Tuesday, 25 April 2017

right doctrine but wrong spirit

'One of my own saddest recollections in pastoral ministry is of being told that during a new members' welcome that included a young husband with "a past," two "pillars of the church," esteemed for the model way in which they fulfilled all church membership responsibilities, were overheard to say, "What's he doing joining the church?" How easy it is to fall into a spirit of conditional grace toward prodigals even when the right doctrinal notes are struck!' - Sinclair Ferguson, The Whole Christ, p73fn35

Wednesday, 5 April 2017

Loving the church, loving Jesus

"Don't kid yourself that you love the church, or even that you love Jesus, if you're not prepared to love the particular people he has put you in fellowship with." - p147, Covenant Made Simple by Jonty Rhodes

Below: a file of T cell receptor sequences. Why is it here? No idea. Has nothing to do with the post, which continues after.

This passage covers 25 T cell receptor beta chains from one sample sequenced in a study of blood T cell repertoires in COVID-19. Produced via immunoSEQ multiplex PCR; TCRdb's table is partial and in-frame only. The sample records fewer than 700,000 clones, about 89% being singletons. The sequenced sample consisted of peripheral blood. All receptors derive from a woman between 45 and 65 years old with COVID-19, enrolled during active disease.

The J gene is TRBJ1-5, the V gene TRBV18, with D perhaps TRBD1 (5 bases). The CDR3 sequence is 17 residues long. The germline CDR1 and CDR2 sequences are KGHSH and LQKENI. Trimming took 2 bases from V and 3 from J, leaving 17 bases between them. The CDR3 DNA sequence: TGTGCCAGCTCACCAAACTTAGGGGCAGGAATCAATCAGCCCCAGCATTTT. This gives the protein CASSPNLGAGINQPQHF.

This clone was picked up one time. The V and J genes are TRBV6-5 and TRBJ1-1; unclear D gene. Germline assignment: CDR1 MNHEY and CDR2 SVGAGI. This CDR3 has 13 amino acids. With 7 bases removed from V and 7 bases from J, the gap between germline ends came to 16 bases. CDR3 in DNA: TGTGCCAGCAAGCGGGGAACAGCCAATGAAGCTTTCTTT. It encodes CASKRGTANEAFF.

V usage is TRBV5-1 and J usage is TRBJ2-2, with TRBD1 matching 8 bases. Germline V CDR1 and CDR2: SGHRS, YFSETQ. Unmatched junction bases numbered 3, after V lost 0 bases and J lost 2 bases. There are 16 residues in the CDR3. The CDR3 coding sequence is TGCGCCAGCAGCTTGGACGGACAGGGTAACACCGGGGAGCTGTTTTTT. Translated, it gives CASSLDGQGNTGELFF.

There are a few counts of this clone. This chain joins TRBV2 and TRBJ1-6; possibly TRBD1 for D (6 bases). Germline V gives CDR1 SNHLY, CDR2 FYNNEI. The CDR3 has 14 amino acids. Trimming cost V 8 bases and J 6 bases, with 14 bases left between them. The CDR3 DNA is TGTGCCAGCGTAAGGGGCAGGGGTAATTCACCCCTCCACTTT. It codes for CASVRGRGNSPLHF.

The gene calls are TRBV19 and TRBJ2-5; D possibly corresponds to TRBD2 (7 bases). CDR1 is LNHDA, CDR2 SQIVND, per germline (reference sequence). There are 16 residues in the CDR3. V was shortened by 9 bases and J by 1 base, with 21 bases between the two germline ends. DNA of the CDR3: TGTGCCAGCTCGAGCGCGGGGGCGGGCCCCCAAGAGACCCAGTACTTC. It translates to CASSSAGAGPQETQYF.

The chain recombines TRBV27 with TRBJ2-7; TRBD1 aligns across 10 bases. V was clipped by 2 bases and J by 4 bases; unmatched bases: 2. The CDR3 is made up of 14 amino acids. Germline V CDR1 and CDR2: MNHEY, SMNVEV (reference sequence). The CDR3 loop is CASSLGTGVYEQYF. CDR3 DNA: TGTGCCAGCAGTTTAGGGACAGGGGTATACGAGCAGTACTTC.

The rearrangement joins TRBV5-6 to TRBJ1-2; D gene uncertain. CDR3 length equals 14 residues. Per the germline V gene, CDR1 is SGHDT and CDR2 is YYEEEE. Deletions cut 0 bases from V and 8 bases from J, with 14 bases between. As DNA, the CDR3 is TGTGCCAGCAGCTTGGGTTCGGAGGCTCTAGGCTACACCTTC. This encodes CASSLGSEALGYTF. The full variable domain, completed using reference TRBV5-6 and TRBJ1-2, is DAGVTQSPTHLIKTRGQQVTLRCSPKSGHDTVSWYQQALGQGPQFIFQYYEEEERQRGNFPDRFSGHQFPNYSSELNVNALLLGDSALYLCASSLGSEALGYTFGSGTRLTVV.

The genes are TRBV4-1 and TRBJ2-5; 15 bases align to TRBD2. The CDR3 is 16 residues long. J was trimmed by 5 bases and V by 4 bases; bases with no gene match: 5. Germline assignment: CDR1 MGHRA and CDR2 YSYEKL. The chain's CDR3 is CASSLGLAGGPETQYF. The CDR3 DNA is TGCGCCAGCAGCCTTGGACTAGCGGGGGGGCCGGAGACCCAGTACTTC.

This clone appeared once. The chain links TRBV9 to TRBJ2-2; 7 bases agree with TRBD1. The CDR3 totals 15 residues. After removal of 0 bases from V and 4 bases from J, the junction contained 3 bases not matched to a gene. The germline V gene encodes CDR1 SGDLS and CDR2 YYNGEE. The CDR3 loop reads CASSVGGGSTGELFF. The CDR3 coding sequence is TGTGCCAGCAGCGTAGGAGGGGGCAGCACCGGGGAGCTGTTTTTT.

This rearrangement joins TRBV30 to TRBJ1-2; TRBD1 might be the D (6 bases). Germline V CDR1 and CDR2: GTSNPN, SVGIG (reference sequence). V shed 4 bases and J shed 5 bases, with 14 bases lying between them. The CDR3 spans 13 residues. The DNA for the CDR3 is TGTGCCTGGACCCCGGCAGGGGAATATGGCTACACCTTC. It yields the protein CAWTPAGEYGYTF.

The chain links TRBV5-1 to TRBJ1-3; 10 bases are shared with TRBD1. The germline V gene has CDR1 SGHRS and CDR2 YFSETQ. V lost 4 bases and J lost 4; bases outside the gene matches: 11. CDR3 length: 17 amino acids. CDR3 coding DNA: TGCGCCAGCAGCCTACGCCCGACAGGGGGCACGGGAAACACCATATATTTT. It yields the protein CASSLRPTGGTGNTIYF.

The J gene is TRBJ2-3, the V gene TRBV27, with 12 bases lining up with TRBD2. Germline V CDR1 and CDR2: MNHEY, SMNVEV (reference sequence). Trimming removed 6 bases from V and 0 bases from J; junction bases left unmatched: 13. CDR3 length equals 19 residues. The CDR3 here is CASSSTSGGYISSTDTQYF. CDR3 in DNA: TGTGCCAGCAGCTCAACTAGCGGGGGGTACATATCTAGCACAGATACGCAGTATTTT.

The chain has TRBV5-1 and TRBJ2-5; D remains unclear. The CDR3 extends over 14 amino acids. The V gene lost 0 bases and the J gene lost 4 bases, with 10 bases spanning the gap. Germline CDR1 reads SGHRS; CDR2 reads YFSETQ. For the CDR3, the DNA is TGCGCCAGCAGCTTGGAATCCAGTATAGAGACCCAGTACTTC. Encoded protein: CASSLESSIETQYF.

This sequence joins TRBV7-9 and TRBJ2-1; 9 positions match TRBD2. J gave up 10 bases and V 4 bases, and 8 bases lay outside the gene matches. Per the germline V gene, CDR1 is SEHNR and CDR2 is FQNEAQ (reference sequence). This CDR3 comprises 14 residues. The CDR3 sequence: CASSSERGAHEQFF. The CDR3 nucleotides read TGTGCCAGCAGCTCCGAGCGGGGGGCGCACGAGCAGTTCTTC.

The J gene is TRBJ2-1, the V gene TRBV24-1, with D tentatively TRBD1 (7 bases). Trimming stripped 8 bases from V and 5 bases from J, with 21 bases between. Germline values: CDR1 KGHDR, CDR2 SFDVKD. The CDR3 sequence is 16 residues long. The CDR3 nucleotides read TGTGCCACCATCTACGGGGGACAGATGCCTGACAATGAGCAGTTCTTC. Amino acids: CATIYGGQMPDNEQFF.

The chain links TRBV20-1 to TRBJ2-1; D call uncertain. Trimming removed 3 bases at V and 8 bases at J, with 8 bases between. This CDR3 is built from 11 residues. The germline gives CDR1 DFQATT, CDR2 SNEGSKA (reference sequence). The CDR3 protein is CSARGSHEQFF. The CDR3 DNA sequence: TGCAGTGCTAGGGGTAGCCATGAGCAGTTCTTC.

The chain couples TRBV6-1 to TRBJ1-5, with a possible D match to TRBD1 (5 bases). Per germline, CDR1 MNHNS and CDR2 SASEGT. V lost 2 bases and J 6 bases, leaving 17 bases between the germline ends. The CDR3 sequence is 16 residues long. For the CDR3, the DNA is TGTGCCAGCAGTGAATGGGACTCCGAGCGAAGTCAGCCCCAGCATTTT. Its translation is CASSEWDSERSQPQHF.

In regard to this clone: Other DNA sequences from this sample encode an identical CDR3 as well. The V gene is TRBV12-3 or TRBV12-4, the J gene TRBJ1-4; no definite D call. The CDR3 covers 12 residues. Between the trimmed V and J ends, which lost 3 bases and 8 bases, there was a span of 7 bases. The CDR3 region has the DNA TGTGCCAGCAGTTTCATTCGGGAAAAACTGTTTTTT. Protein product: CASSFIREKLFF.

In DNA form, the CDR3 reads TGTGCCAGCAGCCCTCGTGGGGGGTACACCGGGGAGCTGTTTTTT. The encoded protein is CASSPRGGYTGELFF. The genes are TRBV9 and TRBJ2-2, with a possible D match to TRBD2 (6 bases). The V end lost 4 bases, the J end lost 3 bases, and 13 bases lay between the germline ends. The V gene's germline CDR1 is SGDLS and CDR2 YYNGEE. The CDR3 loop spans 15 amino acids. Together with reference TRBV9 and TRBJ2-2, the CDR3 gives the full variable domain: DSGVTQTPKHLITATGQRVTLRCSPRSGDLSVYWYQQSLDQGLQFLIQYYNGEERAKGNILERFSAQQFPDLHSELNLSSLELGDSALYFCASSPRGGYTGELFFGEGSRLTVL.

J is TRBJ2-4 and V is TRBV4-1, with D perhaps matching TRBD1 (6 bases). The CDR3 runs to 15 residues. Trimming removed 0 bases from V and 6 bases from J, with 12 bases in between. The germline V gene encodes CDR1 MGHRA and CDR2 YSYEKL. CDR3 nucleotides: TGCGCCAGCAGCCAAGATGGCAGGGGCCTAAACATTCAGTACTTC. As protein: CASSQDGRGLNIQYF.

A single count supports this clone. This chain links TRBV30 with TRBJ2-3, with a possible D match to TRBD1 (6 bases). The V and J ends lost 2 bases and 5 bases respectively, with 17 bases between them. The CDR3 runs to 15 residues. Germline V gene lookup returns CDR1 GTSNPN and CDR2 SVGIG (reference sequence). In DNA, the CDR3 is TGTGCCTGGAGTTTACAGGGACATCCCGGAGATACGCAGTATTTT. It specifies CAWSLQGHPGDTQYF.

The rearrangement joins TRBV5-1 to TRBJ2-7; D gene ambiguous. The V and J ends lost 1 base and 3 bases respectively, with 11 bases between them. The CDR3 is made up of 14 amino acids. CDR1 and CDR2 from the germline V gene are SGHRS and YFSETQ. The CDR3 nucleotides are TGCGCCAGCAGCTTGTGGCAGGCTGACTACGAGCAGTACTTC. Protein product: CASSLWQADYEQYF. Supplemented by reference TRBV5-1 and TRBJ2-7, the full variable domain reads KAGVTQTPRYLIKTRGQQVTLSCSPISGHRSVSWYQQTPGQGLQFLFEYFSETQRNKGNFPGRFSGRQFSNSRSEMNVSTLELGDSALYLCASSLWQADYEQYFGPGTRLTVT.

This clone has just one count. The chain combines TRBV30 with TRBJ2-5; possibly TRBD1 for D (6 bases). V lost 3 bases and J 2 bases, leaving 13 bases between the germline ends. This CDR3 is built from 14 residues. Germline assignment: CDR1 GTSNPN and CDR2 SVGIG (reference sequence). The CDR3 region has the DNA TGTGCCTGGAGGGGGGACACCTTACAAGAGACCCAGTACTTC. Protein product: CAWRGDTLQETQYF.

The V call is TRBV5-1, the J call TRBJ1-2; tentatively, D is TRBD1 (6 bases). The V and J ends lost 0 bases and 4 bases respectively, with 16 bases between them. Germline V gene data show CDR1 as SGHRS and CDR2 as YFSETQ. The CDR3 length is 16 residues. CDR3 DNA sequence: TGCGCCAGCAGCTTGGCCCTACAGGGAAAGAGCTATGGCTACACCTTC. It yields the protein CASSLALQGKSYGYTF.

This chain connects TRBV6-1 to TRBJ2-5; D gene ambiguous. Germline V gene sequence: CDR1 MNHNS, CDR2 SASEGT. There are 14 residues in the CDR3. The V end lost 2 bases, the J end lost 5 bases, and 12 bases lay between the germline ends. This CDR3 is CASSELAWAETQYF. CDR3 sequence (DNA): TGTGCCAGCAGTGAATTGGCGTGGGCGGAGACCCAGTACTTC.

Thursday, 19 January 2017

that they may dare boldly to do all things by God's Word

Here, then, is the sovereign power with which the pastors of the church, by whatever name they be called, ought to be endowed. That is that they may dare boldly to do all things by God’s Word; may compel all worldly power, glory, wisdom, and exaltation to yield to and obey his majesty; supported by his power, may command all from the highest even to the last; may build up Christ’s household and cast down Satan’s; may feed the sheep and drive away the wolves; my instruct and exhort the teachable; may accuse, rebuke, and subdue the rebellious and stubborn; may bind and loose; finally, if need be, may launch thunderbolts and lightnings; but do all things in God’s Word. – Calvin, Institutes IV.Viii.9.

Wednesday, 4 January 2017

Public Worship for Christians

"... believers have no greater help than public worship, for by it God raises his own folk upward step by step."  - Calvin, Institutes IV.i.5